Lower Mainland Roosevelt Elk Recovery Project


In British Columbia, Roosevelt elk (Cervus elaphus roosevelti) are blue listed (vulnerable, of special concern). By 1900, nearly all Roosevelt elk were extirpated from BC’s southern mainland  except of one small population near Phillips Arm. In order to restore populations, Roosevelt elk were relocated from Vancouver Island to the Sechelt Peninsula in 1987 and 1993.

The Lower Mainland Roosevelt Elk Recovery Project (LMRERP) was established in 2000 due to elk confrontations along the urban fringe of the Sunshine Coast and the wish to re-establish Roosevelt elk in the Lower Mainland, which once was a prosperous habitat for the species.


Roosevelt elk favor productive wet habitats that supply sufficient moist forage such as wetlands or meadows. Hydroelectric developments in the Lower Mainland Region flooded several upland and lowland habitats and caused a loss of coniferous and deciduous forests in valley bottoms.

That was the reason why the LMRERP was launched in different areas in the Lower Mainland to restore the extirpated species.

Study Area, Methods and Materials

The study area consists of both trapping and release locations, where three trappings and releases were implemented.

The first trapping took place at a permanent wooden elk trap in Pender Harbour on the Sechelt Peninsula in January 2007. Eleven elk were caught, involving five female adults, two yearling females, three calves and one adult male. Two of the dominant cow elk were tagged with radio collars to facilitate future monitoring of the herd. The elk were released at the bridge over Winslow Creek on the Stave Lake Forest Service Road.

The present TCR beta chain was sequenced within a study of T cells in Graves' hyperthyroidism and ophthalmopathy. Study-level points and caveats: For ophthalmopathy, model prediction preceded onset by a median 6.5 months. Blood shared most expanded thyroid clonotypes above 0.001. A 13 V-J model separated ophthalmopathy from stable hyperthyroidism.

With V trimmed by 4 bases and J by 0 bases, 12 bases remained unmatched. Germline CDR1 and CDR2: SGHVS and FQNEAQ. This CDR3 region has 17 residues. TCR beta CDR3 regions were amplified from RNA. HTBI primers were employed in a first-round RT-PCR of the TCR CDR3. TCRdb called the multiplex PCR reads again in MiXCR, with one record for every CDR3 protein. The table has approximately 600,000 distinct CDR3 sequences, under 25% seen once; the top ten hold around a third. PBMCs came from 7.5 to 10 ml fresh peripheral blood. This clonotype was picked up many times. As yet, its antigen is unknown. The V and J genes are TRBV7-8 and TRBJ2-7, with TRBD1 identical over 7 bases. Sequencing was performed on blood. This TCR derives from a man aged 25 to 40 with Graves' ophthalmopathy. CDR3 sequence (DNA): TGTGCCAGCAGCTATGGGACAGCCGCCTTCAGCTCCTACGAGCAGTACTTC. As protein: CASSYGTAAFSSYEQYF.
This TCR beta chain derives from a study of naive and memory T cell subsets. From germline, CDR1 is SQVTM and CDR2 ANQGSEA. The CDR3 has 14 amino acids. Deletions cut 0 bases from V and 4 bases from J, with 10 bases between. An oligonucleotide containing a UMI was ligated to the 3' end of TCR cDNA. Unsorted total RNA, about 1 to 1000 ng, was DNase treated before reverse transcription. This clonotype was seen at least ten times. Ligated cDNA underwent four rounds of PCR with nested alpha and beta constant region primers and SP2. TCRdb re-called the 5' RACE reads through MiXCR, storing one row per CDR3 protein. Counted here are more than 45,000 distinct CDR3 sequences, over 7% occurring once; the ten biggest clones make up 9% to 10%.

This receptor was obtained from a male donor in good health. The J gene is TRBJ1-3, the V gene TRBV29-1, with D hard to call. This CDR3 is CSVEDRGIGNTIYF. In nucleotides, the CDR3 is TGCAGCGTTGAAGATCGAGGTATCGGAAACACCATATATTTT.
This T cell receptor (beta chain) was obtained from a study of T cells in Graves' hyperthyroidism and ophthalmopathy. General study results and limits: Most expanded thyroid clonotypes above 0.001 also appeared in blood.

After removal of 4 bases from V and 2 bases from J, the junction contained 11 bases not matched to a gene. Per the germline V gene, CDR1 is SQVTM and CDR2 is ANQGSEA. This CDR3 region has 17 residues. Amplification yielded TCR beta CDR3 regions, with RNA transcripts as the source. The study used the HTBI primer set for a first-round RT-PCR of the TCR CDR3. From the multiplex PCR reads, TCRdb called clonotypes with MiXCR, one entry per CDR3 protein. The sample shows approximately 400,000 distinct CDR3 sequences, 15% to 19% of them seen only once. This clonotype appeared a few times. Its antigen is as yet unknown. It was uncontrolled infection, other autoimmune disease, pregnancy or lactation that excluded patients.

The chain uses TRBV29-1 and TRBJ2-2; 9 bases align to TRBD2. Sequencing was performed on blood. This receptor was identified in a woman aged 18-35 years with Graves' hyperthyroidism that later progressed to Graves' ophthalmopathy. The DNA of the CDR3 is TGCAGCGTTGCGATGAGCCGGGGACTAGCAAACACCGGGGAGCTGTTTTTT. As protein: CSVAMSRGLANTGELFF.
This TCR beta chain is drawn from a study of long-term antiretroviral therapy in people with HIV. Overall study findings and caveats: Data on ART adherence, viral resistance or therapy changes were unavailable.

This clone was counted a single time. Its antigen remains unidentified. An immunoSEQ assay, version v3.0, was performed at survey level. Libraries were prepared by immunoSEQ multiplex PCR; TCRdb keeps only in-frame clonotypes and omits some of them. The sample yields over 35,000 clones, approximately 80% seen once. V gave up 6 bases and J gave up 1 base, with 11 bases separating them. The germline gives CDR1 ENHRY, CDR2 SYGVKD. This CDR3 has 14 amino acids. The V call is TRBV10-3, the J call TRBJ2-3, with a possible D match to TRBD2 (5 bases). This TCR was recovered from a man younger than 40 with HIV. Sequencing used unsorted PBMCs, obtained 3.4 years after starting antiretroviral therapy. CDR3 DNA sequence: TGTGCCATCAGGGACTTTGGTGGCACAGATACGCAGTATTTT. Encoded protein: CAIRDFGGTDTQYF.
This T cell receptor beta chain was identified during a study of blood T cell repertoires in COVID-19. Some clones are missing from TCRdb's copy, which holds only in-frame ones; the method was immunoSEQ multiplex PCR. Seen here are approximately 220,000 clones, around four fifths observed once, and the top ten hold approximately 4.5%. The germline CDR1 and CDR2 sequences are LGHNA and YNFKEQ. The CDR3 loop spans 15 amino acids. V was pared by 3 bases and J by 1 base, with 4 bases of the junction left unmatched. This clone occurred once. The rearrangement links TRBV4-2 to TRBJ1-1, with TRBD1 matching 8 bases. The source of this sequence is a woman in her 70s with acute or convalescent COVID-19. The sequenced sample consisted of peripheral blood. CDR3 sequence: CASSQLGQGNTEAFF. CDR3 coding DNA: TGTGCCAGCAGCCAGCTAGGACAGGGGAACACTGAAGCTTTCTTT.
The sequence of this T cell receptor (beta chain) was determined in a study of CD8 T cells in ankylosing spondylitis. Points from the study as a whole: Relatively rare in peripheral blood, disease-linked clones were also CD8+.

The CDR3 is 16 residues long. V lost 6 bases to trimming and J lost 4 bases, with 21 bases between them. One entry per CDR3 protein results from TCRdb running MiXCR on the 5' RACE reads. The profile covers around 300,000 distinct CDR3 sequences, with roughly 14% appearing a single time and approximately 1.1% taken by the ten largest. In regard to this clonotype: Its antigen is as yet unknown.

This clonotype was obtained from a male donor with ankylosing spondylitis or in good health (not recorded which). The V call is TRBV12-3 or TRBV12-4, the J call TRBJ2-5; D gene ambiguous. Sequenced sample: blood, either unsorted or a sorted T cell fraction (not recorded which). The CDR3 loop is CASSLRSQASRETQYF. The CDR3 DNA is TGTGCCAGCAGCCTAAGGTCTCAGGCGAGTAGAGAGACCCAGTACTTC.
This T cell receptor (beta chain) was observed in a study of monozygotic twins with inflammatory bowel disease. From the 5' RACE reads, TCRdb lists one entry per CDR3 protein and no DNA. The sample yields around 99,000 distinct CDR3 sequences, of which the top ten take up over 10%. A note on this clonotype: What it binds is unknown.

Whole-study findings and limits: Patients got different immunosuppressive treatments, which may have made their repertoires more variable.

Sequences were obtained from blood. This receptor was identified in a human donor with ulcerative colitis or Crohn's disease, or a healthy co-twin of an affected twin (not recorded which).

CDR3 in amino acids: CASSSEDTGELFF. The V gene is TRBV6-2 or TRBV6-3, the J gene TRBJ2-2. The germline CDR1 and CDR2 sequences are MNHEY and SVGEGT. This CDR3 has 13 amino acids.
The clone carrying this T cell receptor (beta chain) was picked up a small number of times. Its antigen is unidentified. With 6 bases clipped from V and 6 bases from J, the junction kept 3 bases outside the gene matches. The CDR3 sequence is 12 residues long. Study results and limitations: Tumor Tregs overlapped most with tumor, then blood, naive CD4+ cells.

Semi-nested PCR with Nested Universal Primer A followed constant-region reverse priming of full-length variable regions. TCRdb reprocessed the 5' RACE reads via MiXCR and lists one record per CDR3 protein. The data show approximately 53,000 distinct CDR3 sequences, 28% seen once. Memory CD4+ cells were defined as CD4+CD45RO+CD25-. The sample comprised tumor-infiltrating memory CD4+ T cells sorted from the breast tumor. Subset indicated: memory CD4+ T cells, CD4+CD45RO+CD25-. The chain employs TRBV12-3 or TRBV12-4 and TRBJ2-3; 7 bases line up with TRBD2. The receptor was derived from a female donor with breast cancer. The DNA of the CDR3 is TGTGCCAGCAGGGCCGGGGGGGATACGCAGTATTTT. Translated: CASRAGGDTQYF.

The second baiting occurred in March 2007 in the Kleindale area near Ruby Lake on the Sechelt Peninsula. This time, a portable chain link trap was used; eight elk were trapped, including four female adults, three calves and one yearling. Again, two dominant cows were marked with collars. The release took place at the same location as the first trapping.

In order to facilitate reproduction of the released elk, a further adult bull elk was trapped in the Halfmoon Bay on the Sechelt Peninsula in February 2008, using a chain link corral trap similar to the one that was used in the second baiting. The bull was tranquilized to enable the relocation from the trap into the stock truck, as its antlers were too large for the elk to enter the truck itself. An ear tag was applied and a blood sample was taken. This time, the bull was released at Welcome Point at the North East end of Stave lake due to a vast amount of snow on the Stave Lake Forest Service Road.

Discussion and Implications

The purpose of the project was to establish healthy, viable populations of the blue-listed Roosevelt elk in their historic range in the Lower Mainland Region as they are a crucial part of the ecosystem’s biodiversity. Their re-establishment benefits local First Nations and both resident and non-resident hunters.

As it takes about 5-10 years for a population of elk to become viable, a further expressive monitoring has not been implemented yet.

  • Source Ministry of Environment. June 2008. Lower Mainland Roosevelt Elk Recovery Project (LMRERP): Stave Lake Watershed Release (2007 – 2008). Available at : https://nanopdf.com/download/lower-mainland-roosevelt-elk-recovery-project-lmrerp-stave-lake-watershed-releas_pdf [Accessed 03/2021].